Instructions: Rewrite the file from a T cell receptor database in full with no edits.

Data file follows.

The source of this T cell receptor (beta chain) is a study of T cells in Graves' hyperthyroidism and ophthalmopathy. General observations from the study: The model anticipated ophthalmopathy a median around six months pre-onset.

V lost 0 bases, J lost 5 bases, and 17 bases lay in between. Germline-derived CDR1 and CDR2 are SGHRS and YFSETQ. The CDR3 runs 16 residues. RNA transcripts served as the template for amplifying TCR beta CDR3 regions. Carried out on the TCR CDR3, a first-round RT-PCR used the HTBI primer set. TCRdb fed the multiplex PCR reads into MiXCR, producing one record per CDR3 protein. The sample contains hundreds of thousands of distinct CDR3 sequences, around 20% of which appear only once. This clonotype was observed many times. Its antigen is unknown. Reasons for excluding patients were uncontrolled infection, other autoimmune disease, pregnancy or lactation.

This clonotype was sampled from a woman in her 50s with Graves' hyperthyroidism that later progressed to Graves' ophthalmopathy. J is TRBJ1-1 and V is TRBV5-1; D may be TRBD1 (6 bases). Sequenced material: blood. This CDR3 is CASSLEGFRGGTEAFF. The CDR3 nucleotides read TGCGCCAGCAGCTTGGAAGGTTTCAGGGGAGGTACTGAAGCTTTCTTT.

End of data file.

The source of this T cell receptor (beta chain) is a study of T cells in Graves' hyperthyroidism and ophthalmopathy. General observations from the study: The model anticipated ophthalmopathy a median around six months pre-onset.

V lost 0 bases, J lost 5 bases, and 17 bases lay in between. Germline-derived CDR1 and CDR2 are SGHRS and YFSETQ. The CDR3 runs 16 residues. RNA transcripts served as the template for amplifying TCR beta CDR3 regions. Carried out on the TCR CDR3, a first-round RT-PCR used the HTBI primer set. TCRdb fed the multiplex PCR reads into MiXCR, producing one record per CDR3 protein. The sample contains hundreds of thousands of distinct CDR3 sequences, around 20% of which appear only once. This clonotype was observed many times. Its antigen is unknown. Reasons for excluding patients were uncontrolled infection, other autoimmune disease, pregnancy or lactation.

This clonotype was sampled from a woman in her 50s with Graves' hyperthyroidism that later progressed to Graves' ophthalmopathy. J is TRBJ1-1 and V is TRBV5-1; D may be TRBD1 (6 bases). Sequenced material: blood. This CDR3 is CASSLEGFRGGTEAFF. The CDR3 nucleotides read TGCGCCAGCAGCTTGGAAGGTTTCAGGGGAGGTACTGAAGCTTTCTTT.